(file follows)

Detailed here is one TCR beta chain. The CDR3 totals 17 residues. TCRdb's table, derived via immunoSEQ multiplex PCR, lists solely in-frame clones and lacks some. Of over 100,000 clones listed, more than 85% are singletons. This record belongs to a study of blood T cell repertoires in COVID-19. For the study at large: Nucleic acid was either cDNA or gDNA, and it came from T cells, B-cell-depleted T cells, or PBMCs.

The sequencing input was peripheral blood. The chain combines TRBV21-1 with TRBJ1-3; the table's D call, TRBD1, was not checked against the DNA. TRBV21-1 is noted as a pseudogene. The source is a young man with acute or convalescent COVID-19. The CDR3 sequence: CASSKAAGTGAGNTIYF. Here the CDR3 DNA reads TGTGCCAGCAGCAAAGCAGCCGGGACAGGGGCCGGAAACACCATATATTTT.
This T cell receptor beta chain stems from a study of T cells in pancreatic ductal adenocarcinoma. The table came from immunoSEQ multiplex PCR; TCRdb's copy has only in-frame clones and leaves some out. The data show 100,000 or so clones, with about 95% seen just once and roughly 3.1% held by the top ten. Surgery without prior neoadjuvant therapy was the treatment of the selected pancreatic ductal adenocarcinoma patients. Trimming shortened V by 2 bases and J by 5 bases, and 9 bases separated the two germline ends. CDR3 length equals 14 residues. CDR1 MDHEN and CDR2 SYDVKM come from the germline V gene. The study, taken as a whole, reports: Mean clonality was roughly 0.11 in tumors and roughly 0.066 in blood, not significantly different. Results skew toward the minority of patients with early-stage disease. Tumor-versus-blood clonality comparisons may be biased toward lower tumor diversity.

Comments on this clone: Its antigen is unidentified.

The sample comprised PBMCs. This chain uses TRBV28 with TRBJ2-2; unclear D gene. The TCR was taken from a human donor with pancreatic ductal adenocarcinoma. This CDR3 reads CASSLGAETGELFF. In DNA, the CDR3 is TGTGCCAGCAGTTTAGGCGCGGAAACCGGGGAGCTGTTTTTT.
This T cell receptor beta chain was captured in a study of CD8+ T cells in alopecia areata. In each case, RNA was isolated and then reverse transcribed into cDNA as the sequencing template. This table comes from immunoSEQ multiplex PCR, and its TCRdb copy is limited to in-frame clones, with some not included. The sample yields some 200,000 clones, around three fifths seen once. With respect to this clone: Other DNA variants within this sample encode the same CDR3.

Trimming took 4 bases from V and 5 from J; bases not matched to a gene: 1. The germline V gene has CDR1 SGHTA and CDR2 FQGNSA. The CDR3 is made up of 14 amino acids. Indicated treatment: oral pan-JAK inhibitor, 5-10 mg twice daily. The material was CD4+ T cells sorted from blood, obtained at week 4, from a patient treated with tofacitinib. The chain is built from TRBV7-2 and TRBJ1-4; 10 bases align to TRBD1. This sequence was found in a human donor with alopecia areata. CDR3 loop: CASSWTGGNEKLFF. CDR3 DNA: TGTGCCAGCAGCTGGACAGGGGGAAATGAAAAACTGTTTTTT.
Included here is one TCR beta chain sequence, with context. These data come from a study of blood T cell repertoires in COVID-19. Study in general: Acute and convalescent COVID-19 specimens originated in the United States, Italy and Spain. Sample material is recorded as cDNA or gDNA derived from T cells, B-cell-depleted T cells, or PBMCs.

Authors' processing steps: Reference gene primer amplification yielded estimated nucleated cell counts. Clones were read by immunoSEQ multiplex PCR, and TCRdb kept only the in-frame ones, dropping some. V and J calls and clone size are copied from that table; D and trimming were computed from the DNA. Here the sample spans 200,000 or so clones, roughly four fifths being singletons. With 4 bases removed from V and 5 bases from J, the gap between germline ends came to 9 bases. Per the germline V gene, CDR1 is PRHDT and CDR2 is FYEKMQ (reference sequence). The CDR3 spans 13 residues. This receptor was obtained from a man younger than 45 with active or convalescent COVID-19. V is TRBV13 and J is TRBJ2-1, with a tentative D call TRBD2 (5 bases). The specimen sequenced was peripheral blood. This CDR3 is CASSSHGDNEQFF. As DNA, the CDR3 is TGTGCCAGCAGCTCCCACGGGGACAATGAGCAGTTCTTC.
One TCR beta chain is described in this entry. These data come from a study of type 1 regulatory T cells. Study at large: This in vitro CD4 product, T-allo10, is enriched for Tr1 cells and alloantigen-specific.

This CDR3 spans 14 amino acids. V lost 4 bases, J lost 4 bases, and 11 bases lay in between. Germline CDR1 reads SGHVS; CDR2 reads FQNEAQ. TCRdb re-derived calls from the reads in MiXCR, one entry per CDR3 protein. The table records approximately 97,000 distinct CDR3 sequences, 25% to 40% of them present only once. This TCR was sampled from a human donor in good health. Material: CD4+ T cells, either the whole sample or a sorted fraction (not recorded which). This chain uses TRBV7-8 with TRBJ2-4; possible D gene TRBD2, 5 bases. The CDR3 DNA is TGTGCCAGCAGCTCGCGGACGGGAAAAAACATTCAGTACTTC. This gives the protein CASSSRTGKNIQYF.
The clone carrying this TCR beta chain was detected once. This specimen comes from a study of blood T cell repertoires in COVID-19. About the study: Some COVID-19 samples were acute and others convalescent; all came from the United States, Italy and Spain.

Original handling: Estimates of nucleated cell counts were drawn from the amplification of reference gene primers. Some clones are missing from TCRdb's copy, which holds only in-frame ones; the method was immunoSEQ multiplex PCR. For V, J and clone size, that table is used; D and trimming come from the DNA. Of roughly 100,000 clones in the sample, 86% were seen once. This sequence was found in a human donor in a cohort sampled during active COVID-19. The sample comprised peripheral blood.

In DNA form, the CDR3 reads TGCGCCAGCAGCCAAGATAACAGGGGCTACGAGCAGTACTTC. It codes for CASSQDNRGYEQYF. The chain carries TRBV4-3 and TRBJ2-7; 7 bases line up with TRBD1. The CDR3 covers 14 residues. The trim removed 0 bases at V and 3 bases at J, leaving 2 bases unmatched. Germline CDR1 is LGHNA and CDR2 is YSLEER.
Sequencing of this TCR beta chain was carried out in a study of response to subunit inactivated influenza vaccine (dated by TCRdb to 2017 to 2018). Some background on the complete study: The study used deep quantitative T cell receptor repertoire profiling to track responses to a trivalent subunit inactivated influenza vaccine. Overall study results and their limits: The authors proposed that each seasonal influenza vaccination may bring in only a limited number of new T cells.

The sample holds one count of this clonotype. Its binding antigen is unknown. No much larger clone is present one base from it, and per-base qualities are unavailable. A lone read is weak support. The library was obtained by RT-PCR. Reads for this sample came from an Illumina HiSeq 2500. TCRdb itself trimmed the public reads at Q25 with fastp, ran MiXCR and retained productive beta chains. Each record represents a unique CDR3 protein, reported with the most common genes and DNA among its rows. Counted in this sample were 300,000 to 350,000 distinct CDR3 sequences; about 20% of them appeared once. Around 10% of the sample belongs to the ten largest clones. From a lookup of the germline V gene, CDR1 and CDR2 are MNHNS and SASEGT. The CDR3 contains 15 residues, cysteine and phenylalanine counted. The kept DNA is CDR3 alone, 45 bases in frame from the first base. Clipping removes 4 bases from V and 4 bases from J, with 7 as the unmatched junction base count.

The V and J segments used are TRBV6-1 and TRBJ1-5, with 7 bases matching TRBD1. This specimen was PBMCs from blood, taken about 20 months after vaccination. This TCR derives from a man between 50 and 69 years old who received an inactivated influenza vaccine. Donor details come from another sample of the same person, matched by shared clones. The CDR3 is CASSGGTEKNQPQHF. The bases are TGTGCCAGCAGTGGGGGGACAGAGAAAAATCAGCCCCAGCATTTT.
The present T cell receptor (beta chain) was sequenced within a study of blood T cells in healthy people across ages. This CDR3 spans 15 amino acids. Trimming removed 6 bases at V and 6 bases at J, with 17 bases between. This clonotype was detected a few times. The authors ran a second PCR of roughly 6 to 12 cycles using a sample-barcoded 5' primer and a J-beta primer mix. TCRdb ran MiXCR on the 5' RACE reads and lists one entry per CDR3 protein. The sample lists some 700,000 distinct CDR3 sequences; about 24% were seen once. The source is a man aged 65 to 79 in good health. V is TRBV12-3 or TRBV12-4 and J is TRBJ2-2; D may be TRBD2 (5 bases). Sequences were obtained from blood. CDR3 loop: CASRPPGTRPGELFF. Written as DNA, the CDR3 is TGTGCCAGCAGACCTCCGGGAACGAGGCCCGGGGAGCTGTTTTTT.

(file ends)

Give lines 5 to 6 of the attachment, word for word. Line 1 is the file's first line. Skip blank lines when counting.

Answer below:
The sample comprised PBMCs. This chain uses TRBV28 with TRBJ2-2; unclear D gene. The TCR was taken from a human donor with pancreatic ductal adenocarcinoma. This CDR3 reads CASSLGAETGELFF. In DNA, the CDR3 is TGTGCCAGCAGTTTAGGCGCGGAAACCGGGGAGCTGTTTTTT.
This T cell receptor beta chain was captured in a study of CD8+ T cells in alopecia areata. In each case, RNA was isolated and then reverse transcribed into cDNA as the sequencing template. This table comes from immunoSEQ multiplex PCR, and its TCRdb copy is limited to in-frame clones, with some not included. The sample yields some 200,000 clones, around three fifths seen once. With respect to this clone: Other DNA variants within this sample encode the same CDR3.